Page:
Everything You Need to Know About Virtual Accounts

When you receive payments from several customers, keeping track of them maximizes efficiency. That’s one reason why the industry continues adopting virtual accounts.

Depending on your company size, it has a dedicated account receivables and payables department or a professional who handles those duties.

Nonetheless, each has essential duties since it deals with the incoming and outgoing cash. Therefore, they have a significant focus on cash management. The business world is rarely stagnant. So it’s no surprise that someone also would try to revolutionize cash management.

A revolutionary cash management method is virtual accounts. 

The good news is that virtual accounts don’t require a series of new physical ones. Instead, they assign unique numbers to clients created within one physical account.

When trying out new technology or services, it’s normal to wonder how it benefits an organization. In this case, the technology improves the efficiency of expense reconciliation. It’s also cost-effective and doesn’t create more paper trails.

Let’s take a closer look at everything you need to know about virtual accounts.  

What Is a Virtual Account?

A virtual account lives within your company’s current corporate bank account. It acts as a virtual ledger. In a way, it partitions payments received by clients. Thus, your team overseeing the receivables identifies the payments by the client more quickly.

Your team probably already employs invoice numbers. If they use accounting and bookkeeping software, they apply the payment to the appropriate custom account and payment term.

Virtual accounts provide another layer of security and streamline the process further.

For example, your team will work with the company’s financial institution and create a series of virtual accounts. Then, they organize the account numbers and assign them to clients. Next, they pass out the information to the clients.

When each sends payments, they go into their account, giving your team a more efficient way to post funds.

Hotel Engine provides more information about virtual accounts.

Virtual Account Benefits

The first versions of these accounts appeared in Asia during the early 2000s. Then, banking giants in the United States caught wind of it. 

During this time, mobile and online banking also got off the ground. These technologies coincided with the broader use of cell phones and text messaging. Each provided sets of benefits, namely convenience.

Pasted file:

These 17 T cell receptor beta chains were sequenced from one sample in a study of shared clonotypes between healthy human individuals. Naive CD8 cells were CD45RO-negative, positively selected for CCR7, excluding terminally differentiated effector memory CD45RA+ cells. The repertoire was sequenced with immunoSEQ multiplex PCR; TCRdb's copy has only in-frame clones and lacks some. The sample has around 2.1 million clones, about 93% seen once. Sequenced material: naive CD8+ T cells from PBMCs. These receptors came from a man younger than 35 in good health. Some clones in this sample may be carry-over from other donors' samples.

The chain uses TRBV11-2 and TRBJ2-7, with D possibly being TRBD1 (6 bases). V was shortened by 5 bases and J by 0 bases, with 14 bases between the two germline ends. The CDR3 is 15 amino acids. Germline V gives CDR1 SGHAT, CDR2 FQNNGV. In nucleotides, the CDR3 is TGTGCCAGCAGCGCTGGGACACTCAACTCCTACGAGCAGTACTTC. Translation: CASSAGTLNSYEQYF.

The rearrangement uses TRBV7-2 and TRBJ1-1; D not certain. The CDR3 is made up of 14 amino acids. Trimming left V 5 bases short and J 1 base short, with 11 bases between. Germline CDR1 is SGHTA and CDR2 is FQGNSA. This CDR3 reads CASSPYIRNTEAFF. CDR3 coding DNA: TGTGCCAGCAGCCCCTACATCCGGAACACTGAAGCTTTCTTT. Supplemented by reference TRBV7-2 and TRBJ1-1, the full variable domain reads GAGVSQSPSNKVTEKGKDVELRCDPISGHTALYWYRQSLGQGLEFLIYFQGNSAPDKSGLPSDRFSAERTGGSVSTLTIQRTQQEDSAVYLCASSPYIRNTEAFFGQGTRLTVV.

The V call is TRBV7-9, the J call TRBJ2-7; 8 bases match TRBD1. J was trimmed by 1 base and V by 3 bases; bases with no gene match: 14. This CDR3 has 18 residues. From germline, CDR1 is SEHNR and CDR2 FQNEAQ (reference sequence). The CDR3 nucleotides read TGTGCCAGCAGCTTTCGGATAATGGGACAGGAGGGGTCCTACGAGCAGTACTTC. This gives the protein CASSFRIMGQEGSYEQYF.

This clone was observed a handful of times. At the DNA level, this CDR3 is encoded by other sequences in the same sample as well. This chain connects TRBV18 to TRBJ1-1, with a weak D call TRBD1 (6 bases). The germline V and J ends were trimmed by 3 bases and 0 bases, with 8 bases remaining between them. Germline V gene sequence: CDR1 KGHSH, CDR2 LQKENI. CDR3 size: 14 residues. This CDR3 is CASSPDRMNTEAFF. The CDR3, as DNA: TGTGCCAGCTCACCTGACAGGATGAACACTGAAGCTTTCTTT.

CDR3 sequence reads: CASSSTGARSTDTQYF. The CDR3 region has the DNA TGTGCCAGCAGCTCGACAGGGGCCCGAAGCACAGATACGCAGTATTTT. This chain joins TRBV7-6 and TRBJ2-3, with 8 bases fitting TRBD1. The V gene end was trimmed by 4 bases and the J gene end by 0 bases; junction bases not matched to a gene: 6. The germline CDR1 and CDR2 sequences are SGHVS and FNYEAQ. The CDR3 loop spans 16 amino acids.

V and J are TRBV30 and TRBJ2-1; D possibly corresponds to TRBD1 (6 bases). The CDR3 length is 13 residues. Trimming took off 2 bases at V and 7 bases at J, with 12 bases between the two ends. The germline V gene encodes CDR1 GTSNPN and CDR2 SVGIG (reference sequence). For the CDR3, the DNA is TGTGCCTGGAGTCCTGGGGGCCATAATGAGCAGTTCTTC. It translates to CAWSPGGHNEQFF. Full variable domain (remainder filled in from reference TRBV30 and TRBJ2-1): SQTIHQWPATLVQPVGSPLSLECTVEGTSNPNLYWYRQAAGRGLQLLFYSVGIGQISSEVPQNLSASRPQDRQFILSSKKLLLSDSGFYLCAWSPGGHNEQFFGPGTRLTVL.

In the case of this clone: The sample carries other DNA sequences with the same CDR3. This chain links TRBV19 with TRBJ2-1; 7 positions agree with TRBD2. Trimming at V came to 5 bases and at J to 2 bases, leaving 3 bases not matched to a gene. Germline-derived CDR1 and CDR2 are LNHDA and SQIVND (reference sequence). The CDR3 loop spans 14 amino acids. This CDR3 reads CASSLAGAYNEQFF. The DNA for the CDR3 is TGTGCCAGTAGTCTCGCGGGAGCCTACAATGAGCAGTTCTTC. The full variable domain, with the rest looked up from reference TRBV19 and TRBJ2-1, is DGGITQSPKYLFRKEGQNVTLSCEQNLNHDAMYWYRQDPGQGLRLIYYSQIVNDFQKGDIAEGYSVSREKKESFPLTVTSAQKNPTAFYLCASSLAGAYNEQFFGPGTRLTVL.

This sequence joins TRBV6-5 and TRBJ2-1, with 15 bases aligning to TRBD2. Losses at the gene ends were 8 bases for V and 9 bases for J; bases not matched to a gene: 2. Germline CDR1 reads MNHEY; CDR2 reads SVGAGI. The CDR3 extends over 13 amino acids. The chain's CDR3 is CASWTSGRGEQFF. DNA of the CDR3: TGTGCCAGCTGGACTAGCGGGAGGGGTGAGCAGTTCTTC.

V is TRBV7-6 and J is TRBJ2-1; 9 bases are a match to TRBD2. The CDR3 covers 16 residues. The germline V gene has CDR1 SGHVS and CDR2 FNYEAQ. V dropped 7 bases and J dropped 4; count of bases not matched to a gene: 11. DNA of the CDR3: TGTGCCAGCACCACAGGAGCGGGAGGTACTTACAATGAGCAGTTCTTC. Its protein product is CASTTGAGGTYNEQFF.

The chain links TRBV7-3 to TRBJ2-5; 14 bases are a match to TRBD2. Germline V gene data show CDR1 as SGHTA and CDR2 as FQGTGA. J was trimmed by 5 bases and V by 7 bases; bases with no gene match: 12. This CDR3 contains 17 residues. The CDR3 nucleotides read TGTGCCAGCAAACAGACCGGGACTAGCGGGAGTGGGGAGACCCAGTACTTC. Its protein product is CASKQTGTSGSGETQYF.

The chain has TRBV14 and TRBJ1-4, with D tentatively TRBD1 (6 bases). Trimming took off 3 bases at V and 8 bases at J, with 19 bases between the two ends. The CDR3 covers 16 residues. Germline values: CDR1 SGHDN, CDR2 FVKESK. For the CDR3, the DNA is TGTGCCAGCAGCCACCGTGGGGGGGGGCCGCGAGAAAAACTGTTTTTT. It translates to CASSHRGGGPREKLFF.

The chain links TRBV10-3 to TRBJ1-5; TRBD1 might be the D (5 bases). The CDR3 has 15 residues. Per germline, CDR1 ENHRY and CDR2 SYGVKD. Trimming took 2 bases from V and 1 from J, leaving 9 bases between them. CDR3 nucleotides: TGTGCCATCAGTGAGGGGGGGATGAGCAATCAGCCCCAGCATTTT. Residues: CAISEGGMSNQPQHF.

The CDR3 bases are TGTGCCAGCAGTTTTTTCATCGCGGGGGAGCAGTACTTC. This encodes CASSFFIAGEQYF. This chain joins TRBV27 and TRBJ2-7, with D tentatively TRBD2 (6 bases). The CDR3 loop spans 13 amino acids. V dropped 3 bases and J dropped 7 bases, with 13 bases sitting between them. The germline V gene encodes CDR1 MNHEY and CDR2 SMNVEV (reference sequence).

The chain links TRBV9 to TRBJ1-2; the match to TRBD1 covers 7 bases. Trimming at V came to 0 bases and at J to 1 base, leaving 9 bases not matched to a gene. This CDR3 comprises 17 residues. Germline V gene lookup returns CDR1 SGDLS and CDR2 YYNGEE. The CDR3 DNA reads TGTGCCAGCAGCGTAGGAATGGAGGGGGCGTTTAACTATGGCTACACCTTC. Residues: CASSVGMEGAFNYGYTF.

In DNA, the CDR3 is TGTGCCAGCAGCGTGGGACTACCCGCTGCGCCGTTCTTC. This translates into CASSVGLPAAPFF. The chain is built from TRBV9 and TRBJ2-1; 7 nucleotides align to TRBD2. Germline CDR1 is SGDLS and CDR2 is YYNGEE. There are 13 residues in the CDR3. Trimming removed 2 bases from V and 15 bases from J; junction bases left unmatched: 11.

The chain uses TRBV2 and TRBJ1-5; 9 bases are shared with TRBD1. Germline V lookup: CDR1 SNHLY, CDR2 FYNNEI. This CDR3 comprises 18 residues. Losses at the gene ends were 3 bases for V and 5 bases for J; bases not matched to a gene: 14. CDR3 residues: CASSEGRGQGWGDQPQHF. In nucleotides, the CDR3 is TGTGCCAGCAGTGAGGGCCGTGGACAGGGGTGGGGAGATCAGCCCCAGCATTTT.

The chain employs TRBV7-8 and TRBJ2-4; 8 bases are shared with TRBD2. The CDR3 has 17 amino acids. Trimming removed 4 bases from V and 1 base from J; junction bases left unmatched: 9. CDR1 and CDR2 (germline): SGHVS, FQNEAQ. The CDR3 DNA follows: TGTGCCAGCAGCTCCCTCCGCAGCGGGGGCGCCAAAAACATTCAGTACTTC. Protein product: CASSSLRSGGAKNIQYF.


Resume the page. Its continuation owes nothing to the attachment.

Virtual accounts also provide benefits, including:

  • Lower operating costs
  • Easier reconciliation
  • Streamlined reporting
  • Higher fraud prevention

Like mobile banking, this cash management technology aims to improve cash receiving and reconciling. As it continues improving, it will only become more efficient. 

Each of these benefits leads to lower operating costs. For some companies, the technology can automate several steps in the cash management process.

How to Establish a Virtual Account

To establish virtual accounts, contact your company’s banking institution. You might decide to open an account that solely receives funds. Then, create the accounts within it.

If you work with a financial institution that already specializes in these accounts, they might provide an online platform that allows your team to set them without extra help.

For example, the institution provides users with APIs. Once a user enters the appropriate information into the fields, the platform returns an account and routing number.  

Your team must take note of the information and apply the correct customer information. Then, they can give it to the client. 

To optimize its use, your team might need to remind the clients by including the information on invoices. 

Outgoing Payments

Virtual accounts also work for outgoing payments. For example, your team can use them to pay for traveling expenses during corporate trips.

Your team assigns an account to each employee who travels, such as traveling sales team members. Then, your banking institution gives each account a card that acts like a credit card.

When professionals pay for ground transportation, food, or entertainment, your corporate travel manager quickly sees who spent the funds. Then, they can match the information to the corresponding expense report.

The point of using virtual versions of bank accounts is easier reconciliation. Even small businesses benefit from this technology. 


The age of digital banking continues unfolding. It started in the early 2000s with online and mobile banking and expanded into virtual accounts. To establish this service for your company, contact your current company banking institution. They will help you establish them through their institution or you might use third-party APIs.